Leading Through Change

I know people who claim to love change. I’m not certain I know anyone who actually does. I am certain I know lots of people who would be better off if they changed, I’m also certain I’m not one of those people. 🙂

Change is hard. One of the reasons for that is that there is always some sort of loss associated with change. Even change that we instigate. Authentic Leaders can’t remove all of the stress of change from their people. But they can make it less painful by following the steps I’ve outline below. 

  • Begin by gaining a thorough understanding of the change itself. What is the purpose behind it? What are the anticipated challenges and benefits? Analyze the impact it will have on your team, organization, and stakeholders. Fight the urge to prejudge the change, live with the idea a bit and make no decisions until you truly understand ALL the ramifications of the change. 
  • Open and transparent communication is crucial during times of change. Clearly articulate the reasons for the change, the expected outcomes, and how it will affect individuals and teams. Address any concerns or questions openly and honestly, fostering trust and understanding. Hiding the change for as long as possible, or springing the change on your people at the last minute, is counterproductive. You’ve had time to process the change in your mind, allow your people the same luxury if it’s at all possible. 
  • Paint a compelling vision of the future that the change is intended to achieve. Clearly outline the benefits and opportunities it presents for the team or organization. This vision should inspire and motivate your team, creating a sense of purpose and direction. No one follows a leader until they have some sense of where that leader is going. Share that vision early and often. 
  • Involve your team members in the change process by seeking their input, ideas, and feedback. Encourage collaboration and create opportunities for individuals to contribute to the decision-making process. This inclusiveness will help build ownership and commitment. Few people truly like change but feeling as if they had some input into the change or it’s outcomes will make it much more palatable for everyone. 
  • Recognize that change can be challenging and evoke various emotions in individuals. Show empathy and provide support to your team members throughout the transition. Offer resources, training, and coaching to help them adapt to the new situation and acquire any necessary skills.
  • Whether you realize of or not you are leading by example. So model the behavior and mindset you want to see in your team. Display optimism, resilience, and adaptability in the face of change. Be open to feedback, demonstrate flexibility, and embrace the new processes or systems yourself. This will inspire your people to do the same.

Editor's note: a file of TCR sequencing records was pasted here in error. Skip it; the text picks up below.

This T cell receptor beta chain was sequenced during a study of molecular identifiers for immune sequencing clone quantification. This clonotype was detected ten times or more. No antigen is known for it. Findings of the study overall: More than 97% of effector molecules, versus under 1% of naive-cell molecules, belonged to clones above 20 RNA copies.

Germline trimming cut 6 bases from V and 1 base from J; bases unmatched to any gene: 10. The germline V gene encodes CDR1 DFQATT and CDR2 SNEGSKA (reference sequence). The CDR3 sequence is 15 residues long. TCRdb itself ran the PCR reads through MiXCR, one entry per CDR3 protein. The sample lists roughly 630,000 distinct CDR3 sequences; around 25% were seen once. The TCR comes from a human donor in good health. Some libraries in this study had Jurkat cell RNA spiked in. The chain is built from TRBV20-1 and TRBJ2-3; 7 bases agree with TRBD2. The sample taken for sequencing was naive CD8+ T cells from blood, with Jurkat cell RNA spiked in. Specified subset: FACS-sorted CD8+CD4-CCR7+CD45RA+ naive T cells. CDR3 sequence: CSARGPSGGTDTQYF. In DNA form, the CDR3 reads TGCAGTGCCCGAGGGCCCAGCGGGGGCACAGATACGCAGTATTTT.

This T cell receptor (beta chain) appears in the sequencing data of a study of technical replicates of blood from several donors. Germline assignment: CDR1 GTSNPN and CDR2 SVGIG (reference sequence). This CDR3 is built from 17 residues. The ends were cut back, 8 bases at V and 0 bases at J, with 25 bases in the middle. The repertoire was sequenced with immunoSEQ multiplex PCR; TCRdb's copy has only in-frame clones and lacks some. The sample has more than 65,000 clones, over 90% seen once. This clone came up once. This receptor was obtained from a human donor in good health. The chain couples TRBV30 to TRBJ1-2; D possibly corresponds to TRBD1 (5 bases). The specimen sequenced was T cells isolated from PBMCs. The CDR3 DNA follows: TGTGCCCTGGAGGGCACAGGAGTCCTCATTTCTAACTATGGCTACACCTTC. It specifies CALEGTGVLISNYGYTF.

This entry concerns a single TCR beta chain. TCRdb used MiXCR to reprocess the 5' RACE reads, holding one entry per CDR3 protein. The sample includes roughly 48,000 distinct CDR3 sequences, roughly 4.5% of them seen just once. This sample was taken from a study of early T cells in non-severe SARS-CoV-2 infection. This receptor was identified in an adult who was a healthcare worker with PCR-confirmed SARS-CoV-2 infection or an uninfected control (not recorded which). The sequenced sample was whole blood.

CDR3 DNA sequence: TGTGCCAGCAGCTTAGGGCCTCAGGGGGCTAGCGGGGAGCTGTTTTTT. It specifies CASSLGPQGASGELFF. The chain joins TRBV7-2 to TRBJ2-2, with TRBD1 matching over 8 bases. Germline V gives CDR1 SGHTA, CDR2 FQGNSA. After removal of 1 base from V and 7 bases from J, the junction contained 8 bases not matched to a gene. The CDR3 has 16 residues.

• Understand that resistance to change is normal. Address concerns and objections proactively. Be willing to listen to different perspectives. Provide clear explanations and help individuals see the benefits of the change. Encourage open dialogue and create opportunities for people to express their concerns.
  • Continuously monitor the progress of the change initiative. Celebrate milestones and achievements along the way to maintain morale and motivation. Regularly assess the impact of the change and make adjustments as needed. Communicate updates and keep the team informed about the progress being made. The bigger the change the more communication is needed. You cannot over communicate. 
  • Amidst change, it is essential to provide stability and a sense of security for your team. Be available to address concerns and provide guidance. Establish a clear framework and expectations, providing a sense of stability during the transition period. Never, and I do mean never, hide from your team if things begin to go south. Nothing will destroy your credibility as a leader faster. 

Leading through change can be challenging even for the most seasoned leader. It requires resilience, flexibility, and the ability to inspire and motivate others. Effective and consistent communication is a must. An open mind is essential. A willingness to “change the change” when you see previously unseen obstacles is the hallmark of Authentic Leadership. It is not an admission of failure. 

Change is most effectively led from alongside your people, not so far out front that you appear immune to the change. Pitch in to make the change happen and provide the support your people need.